Airplane poems are fun to write, in part because we’re all a little anxious to be flying. I know of no one who doesn’t think about dying at some point during a flight. So, any poem about flying that acknowledges that tension makes an immediate connection with the reader.

Also airplanes and airports have become the new commons. They are two of the few places nowadays where we sit and actually interact with other humans on an extended basis. It might be awkwardly and nervously, but there are no places quite like them.

Lastly, as your super cool poem “Flying Is Everything I Imagine Now and More” reminds us, planes are inexorably linked with the immortal images of 9/11. Even when planes take you home to some source of magic, they are also (if silently) tragic.  I was curious if this is why you decided to begin Other Romes not just with any ol plane poem but with this plane poem. What work did you want it to do in regard to your book as a whole?

DEREK: Well, I think you’ve hit upon the reason right there: 9/11.  “Flying is Everything” and “Period” (the last poem in Other Romes) both confront the aftermath of those attacks.  As we approach the tenth anniversary of 9/11, I’m reminded of how ineffectual or openly propagandistic our political poetry became in the years following.  David Wojahn has written about this smartly, in his essay “Maggie’s Farm No More: The Fate of Political Poetry” (Writer’s Chronicle, May 2007).  In both of those poems, I’d endeavored to do better, thinking all the while of Whitman’s advice that a poet is nothing “if he be not himself the age transfigured […] in the swimming shape of today.”  The news, and our collective nervousness, were in my head throughout this book, and I felt I had to exorcise them.  Thus the poem ends with a frankly Whitmanic line: “America, I am // so harmless now, spilling down perpetually / toward you. Draw / your sunroofs back and call me / home.  Let your grassblades raise their heads to meet me.”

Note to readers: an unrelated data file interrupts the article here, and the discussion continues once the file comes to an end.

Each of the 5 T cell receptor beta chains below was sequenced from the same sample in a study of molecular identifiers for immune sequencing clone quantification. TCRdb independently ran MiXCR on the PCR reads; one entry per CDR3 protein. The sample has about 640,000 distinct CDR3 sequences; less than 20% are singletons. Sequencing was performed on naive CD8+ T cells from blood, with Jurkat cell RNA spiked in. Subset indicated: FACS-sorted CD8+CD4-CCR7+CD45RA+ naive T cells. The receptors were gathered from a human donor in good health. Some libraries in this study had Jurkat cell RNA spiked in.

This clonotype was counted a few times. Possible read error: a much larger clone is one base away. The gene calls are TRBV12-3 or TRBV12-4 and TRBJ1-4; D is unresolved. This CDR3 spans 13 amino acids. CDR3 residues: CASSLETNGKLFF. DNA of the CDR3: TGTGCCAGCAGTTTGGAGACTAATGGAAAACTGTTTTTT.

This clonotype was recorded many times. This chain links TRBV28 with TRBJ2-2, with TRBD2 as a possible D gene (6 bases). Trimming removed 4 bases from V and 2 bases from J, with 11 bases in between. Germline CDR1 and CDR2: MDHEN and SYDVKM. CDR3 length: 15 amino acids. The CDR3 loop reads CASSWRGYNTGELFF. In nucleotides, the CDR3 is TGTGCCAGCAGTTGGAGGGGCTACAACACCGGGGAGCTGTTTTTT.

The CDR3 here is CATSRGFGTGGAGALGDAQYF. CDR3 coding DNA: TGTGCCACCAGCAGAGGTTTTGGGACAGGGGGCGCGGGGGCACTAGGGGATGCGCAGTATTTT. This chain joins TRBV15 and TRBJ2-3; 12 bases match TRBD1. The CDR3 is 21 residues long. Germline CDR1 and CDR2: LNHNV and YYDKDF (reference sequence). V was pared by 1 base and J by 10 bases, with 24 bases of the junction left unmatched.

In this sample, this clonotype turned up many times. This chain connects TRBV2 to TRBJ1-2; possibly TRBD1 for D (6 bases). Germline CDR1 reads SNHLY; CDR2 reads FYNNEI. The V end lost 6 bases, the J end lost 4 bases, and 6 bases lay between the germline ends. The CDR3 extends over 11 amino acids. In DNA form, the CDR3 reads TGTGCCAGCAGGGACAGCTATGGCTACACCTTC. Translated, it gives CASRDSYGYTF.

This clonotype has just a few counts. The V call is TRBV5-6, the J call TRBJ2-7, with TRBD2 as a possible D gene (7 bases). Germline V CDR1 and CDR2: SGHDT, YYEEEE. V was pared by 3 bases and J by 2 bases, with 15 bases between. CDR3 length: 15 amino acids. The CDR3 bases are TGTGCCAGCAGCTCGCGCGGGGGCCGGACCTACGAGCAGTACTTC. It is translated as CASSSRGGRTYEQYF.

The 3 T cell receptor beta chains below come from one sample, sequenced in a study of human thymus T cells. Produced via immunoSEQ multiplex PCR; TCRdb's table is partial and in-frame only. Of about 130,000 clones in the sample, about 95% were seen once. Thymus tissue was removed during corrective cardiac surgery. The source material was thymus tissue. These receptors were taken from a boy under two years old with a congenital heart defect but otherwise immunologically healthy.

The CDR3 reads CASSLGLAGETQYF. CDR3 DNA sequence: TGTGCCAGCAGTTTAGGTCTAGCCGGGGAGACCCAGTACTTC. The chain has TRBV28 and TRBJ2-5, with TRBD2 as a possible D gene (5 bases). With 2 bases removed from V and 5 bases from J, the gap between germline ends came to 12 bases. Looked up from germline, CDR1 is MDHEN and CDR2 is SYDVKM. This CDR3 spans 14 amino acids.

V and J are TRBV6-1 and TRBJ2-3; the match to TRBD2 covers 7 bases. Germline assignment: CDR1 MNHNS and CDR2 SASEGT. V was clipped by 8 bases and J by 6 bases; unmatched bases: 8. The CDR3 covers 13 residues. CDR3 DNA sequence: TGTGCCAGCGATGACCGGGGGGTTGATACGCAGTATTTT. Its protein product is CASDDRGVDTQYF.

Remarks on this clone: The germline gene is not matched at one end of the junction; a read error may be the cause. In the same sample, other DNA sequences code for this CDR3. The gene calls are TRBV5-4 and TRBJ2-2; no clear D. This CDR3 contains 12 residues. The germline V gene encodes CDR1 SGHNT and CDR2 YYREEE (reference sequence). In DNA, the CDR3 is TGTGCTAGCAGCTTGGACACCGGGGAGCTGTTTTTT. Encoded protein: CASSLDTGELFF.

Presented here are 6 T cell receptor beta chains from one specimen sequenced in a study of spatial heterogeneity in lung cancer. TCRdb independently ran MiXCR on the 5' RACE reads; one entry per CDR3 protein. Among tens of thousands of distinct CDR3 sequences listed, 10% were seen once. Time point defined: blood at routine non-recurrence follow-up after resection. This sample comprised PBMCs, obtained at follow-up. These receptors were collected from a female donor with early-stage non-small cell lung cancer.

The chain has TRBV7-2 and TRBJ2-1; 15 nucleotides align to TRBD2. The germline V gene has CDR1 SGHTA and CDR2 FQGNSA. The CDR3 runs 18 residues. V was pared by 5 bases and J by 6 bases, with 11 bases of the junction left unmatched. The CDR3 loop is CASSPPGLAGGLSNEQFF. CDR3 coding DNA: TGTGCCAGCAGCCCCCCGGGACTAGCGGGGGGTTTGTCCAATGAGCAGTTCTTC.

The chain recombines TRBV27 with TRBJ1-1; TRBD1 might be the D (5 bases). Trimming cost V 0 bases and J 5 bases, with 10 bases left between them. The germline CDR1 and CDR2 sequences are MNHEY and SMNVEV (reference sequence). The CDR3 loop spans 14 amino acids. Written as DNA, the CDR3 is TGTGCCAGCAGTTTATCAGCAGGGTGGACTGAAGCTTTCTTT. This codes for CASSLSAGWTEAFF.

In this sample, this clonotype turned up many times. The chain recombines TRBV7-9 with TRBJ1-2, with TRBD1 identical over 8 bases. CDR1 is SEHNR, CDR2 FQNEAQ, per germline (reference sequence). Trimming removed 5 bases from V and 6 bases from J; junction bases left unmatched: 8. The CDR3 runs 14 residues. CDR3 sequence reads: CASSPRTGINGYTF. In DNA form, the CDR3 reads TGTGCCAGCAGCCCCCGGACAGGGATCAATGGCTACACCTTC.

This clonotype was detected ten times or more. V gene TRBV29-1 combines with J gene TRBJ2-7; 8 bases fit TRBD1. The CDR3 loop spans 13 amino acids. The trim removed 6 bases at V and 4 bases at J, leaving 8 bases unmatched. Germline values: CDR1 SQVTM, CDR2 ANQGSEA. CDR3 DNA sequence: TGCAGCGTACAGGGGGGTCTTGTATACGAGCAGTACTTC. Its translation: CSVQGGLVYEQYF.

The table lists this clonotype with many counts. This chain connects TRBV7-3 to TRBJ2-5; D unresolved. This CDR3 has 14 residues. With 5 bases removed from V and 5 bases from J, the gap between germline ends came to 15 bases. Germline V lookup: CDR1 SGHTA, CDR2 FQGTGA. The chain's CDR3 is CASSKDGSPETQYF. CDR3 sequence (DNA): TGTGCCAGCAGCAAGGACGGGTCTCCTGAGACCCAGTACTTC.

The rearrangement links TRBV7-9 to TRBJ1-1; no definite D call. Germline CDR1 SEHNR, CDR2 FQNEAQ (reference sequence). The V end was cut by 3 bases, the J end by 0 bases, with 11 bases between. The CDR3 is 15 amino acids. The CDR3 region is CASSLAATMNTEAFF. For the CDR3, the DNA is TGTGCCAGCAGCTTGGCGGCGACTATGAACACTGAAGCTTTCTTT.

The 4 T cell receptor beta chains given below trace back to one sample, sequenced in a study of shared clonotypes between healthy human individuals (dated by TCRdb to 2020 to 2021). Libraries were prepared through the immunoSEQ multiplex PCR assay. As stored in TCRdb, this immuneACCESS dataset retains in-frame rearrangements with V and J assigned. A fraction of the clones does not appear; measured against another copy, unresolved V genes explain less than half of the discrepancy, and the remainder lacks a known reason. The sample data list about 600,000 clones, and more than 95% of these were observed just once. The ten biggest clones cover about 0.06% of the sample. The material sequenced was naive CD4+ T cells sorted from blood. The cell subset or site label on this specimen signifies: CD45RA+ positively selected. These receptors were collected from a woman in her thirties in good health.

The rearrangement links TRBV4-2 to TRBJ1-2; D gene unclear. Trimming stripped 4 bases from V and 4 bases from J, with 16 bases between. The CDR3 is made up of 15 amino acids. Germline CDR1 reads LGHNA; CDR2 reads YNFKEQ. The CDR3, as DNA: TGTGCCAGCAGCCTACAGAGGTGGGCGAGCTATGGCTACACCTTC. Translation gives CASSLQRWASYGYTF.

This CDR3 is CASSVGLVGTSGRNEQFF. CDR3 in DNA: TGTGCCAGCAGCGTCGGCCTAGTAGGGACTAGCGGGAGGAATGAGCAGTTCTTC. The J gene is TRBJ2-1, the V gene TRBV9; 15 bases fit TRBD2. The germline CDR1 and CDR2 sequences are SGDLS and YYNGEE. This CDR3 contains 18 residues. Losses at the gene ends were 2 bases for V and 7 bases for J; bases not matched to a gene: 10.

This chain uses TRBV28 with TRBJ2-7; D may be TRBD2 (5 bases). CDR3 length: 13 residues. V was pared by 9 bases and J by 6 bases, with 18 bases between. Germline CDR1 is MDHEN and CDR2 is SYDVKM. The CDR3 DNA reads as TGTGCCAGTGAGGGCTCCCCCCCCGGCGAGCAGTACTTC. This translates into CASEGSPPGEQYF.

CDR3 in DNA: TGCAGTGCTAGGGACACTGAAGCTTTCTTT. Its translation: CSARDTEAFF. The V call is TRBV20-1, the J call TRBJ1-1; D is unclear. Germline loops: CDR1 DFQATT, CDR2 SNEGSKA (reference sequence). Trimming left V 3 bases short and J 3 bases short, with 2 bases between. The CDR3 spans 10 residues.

And considering I’ve just quoted a few, I wanted to ask you about the “dropped line,” and form in general.  Works & Days, unlike so many poetry books being written, amasses a real diversity of forms. You’ve a “PowerPoint Presentation of ‘The Sonnet,’” prose poems (“The Poem You Ordered”), and a number of poems, seemingly free verse, that throw enjambments in mid-line.  I’m thinking of “Self Portrait: One on One with Ezra Pound.”  What’s the appeal of this “dropped line” for you, and form on the whole?

DEAN: I would agree with Wojahn for the most part about political poetry—at least a certain kind of political poem. American poets tend not to look to the poem as a site of critique for policy decisions.  Bob Hicok’s recent book is political in a really interesting way. He takes on issues of social and economic class both boldly and successfully. And a lot of women have done incredible work on the politics (and poetics) of gender. But, I’m still waiting to see if contemporary American poetry can be a formidable form of political critique. Would congressmen in the House of Representatives take a political poem seriously? Would The New York Times run a political poem as an op-ed piece?